ویژگی های شخصیتی زنان به دنبال درمان چاقی، بولیمیا و اختلالات الکلی
|کد مقاله||سال انتشار||مقاله انگلیسی||ترجمه فارسی||تعداد کلمات|
|32466||1998||9 صفحه PDF||سفارش دهید||3150 کلمه|
Publisher : Elsevier - Science Direct (الزویر - ساینس دایرکت)
Journal : Personality and Individual Differences, Volume 26, Issue 2, 11 January 1998, Pages 255–263
The personality traits of 134 female patients, seeking treatment for obesity, bulimia nervosa and alcoholism in Stockholm were assessed with the KSP personality inventory. The results indicate that the personality traits of women seeking treatment for obese, bulimic and alcoholic problems are very similar. Compared to the population average, they were more anti-social, more psychastenic and were also more anxiety prone. The obese subjects showed a similar personality profile as the bulimic and alcoholic women, but differed less drastically from the population average. This supports the conclusion that different types of eating and drinking disorders are associated with similar personality traits.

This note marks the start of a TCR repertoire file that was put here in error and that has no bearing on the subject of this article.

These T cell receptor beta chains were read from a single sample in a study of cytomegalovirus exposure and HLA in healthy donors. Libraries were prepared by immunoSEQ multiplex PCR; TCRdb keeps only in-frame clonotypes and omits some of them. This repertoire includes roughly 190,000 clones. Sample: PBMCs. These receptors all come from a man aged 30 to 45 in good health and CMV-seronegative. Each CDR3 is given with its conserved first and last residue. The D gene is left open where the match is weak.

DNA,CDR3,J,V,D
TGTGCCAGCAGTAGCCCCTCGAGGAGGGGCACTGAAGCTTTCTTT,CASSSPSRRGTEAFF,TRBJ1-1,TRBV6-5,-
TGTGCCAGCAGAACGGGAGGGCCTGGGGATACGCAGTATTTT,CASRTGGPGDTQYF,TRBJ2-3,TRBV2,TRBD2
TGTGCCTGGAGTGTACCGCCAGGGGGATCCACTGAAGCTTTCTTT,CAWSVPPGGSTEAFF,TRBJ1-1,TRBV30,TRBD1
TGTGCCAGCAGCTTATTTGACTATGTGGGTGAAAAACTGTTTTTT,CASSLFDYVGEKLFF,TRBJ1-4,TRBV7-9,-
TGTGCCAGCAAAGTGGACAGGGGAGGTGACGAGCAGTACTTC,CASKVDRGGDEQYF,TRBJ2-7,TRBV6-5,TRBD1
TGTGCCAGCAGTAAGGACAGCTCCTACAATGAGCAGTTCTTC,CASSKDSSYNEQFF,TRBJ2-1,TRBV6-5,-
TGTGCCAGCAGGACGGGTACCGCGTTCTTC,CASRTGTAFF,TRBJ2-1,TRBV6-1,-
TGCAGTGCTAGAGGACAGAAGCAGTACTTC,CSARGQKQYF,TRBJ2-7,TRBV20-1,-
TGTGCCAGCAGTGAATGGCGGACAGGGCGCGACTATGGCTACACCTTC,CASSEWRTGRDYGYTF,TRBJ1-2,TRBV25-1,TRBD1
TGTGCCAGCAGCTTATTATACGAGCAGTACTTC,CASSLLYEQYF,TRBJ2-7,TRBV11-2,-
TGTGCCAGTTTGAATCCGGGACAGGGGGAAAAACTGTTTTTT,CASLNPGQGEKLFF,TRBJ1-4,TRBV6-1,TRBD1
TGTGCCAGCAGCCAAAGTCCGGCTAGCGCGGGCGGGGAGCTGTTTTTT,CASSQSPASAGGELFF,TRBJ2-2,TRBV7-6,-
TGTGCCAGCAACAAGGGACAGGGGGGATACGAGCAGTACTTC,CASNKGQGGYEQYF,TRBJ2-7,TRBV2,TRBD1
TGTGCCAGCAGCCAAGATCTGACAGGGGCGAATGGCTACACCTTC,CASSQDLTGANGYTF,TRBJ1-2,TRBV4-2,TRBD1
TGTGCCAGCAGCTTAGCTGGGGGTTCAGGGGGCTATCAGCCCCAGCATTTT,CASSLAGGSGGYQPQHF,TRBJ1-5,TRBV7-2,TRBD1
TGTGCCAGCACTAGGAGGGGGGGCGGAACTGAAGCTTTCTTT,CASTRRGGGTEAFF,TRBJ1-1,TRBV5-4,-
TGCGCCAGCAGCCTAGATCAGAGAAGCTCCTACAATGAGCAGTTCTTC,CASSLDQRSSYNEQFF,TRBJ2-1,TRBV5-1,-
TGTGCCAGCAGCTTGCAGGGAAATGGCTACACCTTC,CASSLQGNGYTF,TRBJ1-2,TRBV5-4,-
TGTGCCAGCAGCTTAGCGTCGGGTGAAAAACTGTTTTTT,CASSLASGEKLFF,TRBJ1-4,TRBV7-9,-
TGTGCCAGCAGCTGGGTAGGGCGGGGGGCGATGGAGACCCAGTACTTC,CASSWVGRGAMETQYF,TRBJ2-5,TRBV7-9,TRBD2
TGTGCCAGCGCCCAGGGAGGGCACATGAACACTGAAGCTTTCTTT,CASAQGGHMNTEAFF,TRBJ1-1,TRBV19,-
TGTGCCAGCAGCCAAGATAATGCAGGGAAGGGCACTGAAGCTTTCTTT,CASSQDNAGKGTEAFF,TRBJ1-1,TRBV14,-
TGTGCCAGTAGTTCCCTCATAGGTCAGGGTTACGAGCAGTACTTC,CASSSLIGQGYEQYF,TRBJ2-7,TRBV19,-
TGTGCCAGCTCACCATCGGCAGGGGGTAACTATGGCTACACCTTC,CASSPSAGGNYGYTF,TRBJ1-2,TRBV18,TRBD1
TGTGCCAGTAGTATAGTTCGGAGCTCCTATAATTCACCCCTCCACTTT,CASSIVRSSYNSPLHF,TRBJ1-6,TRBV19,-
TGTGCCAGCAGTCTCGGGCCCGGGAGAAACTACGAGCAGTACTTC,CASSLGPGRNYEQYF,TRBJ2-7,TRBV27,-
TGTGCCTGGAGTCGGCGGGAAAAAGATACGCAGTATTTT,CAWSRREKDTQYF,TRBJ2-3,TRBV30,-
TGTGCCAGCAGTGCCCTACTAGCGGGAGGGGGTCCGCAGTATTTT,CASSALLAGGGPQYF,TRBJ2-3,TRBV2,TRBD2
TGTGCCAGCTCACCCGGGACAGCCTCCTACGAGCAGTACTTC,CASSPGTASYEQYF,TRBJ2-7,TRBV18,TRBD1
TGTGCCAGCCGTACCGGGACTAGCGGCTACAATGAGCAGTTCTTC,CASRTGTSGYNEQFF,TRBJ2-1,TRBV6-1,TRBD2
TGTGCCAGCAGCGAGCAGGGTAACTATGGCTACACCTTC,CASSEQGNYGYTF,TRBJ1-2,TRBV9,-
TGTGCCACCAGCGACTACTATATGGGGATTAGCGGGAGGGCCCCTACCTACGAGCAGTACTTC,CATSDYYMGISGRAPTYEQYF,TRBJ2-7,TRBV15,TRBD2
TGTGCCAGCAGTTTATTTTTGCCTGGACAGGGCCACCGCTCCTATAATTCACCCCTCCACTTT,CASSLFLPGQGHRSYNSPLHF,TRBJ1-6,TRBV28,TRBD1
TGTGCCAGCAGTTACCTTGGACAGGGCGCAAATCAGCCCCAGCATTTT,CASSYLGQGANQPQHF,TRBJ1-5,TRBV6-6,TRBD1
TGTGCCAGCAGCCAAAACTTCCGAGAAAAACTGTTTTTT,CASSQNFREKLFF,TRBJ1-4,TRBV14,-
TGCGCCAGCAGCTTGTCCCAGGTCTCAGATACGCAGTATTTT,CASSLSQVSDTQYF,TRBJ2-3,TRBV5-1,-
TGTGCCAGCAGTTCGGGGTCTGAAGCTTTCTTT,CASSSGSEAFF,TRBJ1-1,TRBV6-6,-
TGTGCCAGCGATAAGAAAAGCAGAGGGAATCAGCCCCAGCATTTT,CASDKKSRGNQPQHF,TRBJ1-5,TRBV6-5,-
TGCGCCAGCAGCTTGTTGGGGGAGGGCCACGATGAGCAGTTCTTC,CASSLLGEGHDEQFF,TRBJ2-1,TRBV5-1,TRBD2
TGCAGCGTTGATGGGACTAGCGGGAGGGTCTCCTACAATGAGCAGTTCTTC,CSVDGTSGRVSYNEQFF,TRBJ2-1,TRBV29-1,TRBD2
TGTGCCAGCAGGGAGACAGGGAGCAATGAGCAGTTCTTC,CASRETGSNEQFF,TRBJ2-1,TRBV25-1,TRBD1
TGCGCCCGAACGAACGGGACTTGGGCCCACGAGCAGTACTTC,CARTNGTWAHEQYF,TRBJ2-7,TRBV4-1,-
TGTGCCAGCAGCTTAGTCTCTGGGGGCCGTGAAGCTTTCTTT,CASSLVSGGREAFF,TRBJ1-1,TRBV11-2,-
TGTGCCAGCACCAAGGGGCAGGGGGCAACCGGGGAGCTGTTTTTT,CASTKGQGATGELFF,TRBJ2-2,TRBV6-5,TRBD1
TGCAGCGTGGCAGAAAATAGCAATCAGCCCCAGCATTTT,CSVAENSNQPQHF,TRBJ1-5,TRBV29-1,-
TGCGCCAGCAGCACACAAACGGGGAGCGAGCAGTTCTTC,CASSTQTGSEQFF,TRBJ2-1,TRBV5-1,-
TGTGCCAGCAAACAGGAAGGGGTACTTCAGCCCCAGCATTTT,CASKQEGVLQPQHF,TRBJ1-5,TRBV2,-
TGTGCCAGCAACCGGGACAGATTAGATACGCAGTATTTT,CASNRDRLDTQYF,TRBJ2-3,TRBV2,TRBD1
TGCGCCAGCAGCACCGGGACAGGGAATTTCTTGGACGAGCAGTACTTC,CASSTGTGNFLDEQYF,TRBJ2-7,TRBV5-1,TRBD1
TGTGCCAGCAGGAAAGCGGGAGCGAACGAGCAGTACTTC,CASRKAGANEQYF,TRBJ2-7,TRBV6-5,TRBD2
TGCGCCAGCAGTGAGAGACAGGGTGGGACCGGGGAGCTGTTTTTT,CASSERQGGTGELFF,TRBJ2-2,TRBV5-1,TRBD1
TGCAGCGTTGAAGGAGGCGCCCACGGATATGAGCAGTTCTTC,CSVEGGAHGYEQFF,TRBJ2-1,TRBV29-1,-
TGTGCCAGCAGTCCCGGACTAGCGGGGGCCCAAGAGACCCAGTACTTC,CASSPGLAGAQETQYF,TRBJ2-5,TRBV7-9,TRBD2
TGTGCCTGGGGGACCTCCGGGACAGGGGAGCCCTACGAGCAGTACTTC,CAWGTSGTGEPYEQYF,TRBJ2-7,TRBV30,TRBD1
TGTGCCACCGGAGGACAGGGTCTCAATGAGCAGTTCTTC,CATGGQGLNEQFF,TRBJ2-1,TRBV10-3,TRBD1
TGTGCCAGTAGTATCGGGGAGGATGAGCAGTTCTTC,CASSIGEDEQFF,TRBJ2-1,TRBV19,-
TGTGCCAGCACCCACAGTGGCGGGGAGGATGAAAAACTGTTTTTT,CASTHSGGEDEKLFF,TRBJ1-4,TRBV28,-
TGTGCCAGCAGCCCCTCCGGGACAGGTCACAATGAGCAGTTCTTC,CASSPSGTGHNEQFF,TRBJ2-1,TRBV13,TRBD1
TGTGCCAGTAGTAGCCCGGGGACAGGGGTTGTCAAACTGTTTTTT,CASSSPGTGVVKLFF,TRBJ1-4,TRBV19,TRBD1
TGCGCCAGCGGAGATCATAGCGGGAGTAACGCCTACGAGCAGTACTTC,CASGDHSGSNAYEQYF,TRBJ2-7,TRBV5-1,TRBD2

The amount of psychological research on eating disorders is extensive. Bruch (1973)reports that people with eating disorders seem incapable of differentiating feelings of hunger and satisfaction. Instead, they misinterpret various feelings of dissatisfaction as hunger. According to Bruch, this may be caused by faulty learning processes in childhood, when parents provided the child with food whenever he or she was dissatisfied. In Bruchs view, these parents taught their children that eating was a proper response to various feelings of dissatisfaction. Johnson and Connors (1987)summarise the current knowledge on the personality of bulimics in terms of problems in identifying and articulating their internal states, highly variable moods and low self-esteem in association with high aspirations. Sohlberg (1987)reports that bulimics have weaker impulse control than average people. Björvell (1985) found that obese subjects were higher than the population average on Somatic Anxiety, Muscular Tension, Impulsiveness, Monotony Avoidance and lower on Socialisation on the Karolinska Scales of Personality (KSP), Schalling et al., 1983). Björvell considers this pattern as an impulsiveness syndrome; it is also found in psychopaths and drug addicts. The syndrome is characterised by an inability to learn from experience and a tendency for acting on the spur of the moment. Such individuals know how to behave, but cannot act according to the best of their knowledge. Björvell suggests that these characteristics could explain the common obesity history of repeated attempts to lose weight with accompanying relapses. Similar behaviour can be observed among obese persons, alcoholics and other addicts. People with an impulsiveness syndrome as described by Björvell may have a tendency to react to stress with a craving (Striegel-Moore and Rodin, 1986) for immediate satisfaction. Depending on the learning patterns, as described by Bruch above, people may be conditioned to react with non-appropriate conscious experiences (i.e. with hunger feelings as a conscious symptom of anxiety) on certain internal stimuli. These different experiences may then cause, for example, overeating or overdrinking. Bergh (1988)notes that there is a tendency in recent research to look at the common denominators of alcoholism and drug abuse on the one hand and non-drug forms of addictions like excessive eating, gambling and sex on the other. Bergh states that the inclusion of obesity and especially bulimia in the discussion might create a more unified approach to the understanding of excessive behaviours and lessen the imbalance due to an over-emphasis on male forms of excessive behaviour. In sum, bulimics and obese people can be characterised as having:(1) Problems with interpreting their internal states.(2) Highly variable moods.(3) Impulsiveness or weak impulse control.(4) A strong need for immediate satisfaction.(5) High levels of anxiety and tension.(6) Low adjustment to social norms. The eating disorder patient has problems in accurately pinpointing the real cause of feelings of dissatisfaction. The patient experiences dissatisfaction as a strong craving to eat. Such patients are controlled by external and⧹or internal impulses which they can neither properly identify nor control. It is reasonable to assume that similar personality traits can be observed in patients seeking treatment for eating and alcoholic disorders, since both categories use ingestion of substances to achieve satisfaction and⧹or to dampen negative feelings. The aim of this study was to test this assumption by comparing the personality traits of both categories of patients. Gossop and Eysenck (1980)and De Silva and Eysenck (1987)report on studies of personalities of bulimic and anorexic patients. They found that bulimic patients showed personality traits which in many ways are similar to those of drug addicts: High scores on Psychoticism and Neuroticism, and Addiction and low scores on Social Desirability and Extraversion.